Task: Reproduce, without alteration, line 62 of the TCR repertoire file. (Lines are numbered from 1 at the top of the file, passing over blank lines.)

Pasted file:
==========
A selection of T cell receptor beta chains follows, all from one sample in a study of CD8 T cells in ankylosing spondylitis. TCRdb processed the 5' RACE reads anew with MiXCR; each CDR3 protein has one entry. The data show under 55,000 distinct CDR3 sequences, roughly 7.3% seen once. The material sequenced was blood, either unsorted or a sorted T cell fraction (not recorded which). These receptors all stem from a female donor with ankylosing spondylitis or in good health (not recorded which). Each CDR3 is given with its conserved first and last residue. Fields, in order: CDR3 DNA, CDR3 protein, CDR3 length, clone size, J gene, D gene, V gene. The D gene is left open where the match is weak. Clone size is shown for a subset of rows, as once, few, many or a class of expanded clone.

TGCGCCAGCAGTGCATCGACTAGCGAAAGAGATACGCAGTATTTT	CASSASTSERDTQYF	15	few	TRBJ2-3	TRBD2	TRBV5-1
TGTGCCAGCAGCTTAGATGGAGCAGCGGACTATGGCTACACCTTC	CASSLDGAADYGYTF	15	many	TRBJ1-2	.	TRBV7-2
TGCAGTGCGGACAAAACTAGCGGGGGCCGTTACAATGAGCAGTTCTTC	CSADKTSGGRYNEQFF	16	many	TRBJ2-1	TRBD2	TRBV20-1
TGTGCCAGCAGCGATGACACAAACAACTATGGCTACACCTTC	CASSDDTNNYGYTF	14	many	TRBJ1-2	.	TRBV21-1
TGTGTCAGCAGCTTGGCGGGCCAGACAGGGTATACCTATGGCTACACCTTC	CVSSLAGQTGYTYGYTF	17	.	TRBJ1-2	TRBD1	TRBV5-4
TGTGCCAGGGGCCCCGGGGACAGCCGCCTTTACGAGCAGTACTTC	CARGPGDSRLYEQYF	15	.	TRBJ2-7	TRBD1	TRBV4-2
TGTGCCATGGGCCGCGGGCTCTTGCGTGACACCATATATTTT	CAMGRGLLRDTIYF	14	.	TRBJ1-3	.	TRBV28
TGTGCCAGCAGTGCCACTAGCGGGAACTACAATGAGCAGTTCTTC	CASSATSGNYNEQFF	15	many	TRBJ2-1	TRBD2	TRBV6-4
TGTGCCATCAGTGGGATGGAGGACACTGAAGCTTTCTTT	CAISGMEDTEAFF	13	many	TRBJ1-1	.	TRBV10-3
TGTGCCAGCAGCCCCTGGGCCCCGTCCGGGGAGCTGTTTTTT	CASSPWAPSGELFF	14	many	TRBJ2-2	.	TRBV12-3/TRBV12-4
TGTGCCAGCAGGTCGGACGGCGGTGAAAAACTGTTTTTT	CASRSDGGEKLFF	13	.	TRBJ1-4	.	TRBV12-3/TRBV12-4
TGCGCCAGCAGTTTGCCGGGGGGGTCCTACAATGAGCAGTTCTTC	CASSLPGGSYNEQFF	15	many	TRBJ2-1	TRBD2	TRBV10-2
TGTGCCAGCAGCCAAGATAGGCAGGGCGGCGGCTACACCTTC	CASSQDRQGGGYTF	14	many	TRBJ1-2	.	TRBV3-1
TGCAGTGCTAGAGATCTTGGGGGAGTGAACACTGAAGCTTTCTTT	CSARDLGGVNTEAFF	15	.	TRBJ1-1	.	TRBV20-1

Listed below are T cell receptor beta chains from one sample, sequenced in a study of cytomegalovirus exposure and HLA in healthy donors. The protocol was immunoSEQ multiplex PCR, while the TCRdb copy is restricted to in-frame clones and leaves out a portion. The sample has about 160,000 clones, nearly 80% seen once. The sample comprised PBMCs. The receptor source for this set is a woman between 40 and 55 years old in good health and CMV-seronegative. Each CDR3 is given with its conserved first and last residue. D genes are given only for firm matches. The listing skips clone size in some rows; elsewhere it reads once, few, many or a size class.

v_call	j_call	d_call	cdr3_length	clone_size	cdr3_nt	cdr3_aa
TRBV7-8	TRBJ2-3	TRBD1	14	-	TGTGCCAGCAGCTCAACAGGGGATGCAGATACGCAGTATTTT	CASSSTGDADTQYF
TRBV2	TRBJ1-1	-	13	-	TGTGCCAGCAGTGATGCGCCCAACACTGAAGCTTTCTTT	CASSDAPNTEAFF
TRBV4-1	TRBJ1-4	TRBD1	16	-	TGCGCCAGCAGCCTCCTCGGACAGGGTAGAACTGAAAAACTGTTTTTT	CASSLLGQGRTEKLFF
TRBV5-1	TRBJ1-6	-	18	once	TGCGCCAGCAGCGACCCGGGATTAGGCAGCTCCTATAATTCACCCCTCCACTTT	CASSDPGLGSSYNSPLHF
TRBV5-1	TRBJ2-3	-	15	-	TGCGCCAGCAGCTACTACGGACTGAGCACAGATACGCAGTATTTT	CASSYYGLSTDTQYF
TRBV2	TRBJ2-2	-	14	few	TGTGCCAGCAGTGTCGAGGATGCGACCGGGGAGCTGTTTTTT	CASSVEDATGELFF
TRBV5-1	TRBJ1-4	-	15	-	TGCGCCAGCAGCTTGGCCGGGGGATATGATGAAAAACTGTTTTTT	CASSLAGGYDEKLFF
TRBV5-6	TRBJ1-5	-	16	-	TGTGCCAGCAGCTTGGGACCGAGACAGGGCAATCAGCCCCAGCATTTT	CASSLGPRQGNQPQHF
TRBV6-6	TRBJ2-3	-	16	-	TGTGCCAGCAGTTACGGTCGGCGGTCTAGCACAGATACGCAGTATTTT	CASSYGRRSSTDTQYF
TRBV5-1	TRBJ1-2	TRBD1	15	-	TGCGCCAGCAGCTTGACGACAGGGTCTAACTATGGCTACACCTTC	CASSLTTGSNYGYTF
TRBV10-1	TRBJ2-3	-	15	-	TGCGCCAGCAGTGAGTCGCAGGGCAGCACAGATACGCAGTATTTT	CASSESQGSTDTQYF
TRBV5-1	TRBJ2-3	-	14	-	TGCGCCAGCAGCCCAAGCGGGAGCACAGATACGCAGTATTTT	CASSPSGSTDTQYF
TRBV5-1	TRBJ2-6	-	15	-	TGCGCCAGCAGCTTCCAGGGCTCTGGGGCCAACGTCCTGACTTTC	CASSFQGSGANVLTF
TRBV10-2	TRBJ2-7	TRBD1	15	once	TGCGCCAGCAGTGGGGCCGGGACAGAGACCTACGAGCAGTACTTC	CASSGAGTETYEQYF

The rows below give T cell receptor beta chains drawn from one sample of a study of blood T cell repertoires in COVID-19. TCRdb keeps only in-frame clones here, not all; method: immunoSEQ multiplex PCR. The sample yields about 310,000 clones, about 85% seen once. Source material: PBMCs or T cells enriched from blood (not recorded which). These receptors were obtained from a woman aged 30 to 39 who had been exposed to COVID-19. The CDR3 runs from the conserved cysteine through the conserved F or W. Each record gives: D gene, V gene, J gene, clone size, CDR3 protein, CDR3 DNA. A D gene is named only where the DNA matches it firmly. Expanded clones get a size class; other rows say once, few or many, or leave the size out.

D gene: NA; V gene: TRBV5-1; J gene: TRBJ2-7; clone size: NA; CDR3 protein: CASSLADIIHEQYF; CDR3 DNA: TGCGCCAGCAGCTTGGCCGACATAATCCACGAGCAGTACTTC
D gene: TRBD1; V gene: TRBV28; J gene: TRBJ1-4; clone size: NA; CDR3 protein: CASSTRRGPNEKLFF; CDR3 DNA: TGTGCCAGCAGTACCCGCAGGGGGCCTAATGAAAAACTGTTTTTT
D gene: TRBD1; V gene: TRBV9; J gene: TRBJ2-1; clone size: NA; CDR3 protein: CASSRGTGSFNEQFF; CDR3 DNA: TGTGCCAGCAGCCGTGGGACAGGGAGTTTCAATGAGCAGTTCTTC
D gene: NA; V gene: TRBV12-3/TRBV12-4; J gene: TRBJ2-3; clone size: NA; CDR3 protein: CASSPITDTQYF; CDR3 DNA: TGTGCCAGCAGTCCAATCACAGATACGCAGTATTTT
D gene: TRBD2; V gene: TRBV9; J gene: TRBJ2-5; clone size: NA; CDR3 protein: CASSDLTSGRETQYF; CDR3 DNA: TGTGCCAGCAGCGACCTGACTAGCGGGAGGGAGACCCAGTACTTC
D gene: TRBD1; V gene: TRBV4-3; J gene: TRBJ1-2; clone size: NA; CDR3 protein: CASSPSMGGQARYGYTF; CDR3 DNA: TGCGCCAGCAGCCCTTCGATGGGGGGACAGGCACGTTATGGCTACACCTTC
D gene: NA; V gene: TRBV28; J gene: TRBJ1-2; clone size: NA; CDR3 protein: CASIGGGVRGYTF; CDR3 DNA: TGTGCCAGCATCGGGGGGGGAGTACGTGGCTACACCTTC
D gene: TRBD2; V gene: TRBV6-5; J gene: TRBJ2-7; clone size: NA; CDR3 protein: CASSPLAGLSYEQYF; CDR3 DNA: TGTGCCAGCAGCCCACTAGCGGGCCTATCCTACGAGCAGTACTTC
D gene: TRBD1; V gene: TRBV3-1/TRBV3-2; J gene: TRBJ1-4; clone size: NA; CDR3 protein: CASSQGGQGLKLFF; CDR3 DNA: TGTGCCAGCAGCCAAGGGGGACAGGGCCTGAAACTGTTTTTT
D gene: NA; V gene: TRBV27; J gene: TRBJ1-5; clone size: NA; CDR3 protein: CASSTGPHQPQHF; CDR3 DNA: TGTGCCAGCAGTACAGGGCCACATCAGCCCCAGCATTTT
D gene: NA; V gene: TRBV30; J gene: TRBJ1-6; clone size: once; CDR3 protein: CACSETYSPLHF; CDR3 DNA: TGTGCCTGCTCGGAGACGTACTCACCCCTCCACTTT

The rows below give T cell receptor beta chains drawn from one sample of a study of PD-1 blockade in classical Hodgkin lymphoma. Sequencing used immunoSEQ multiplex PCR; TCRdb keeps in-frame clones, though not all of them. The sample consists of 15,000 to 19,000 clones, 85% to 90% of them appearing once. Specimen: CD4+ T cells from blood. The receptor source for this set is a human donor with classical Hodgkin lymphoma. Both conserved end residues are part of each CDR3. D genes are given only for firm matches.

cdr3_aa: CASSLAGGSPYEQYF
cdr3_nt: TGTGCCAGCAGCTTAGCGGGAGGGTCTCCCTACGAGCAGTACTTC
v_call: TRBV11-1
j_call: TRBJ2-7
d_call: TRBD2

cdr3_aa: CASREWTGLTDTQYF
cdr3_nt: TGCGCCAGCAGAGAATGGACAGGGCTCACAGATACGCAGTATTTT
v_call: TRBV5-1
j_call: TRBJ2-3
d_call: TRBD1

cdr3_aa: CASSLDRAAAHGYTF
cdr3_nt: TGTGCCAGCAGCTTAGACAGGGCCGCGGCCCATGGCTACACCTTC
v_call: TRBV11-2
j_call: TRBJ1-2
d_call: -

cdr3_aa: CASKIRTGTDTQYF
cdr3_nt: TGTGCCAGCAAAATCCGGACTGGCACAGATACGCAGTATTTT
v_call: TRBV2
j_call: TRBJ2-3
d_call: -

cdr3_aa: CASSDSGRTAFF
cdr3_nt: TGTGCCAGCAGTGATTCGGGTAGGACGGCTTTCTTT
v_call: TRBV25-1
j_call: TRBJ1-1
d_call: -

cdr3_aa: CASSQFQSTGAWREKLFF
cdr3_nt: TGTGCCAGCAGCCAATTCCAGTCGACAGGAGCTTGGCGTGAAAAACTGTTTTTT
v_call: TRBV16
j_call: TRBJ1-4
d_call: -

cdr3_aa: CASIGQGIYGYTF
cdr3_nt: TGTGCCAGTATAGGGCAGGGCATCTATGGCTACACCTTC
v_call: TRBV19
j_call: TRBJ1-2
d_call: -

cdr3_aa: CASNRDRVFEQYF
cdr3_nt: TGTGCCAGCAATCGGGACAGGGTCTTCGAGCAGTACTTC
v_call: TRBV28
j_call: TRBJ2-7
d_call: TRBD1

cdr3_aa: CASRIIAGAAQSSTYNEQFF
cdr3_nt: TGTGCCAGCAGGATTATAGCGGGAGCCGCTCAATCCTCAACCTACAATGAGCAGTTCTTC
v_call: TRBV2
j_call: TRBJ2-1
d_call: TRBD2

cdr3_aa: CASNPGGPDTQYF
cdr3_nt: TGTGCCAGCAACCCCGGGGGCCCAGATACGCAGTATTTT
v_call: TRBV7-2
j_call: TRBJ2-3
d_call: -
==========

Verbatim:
v_call: TRBV2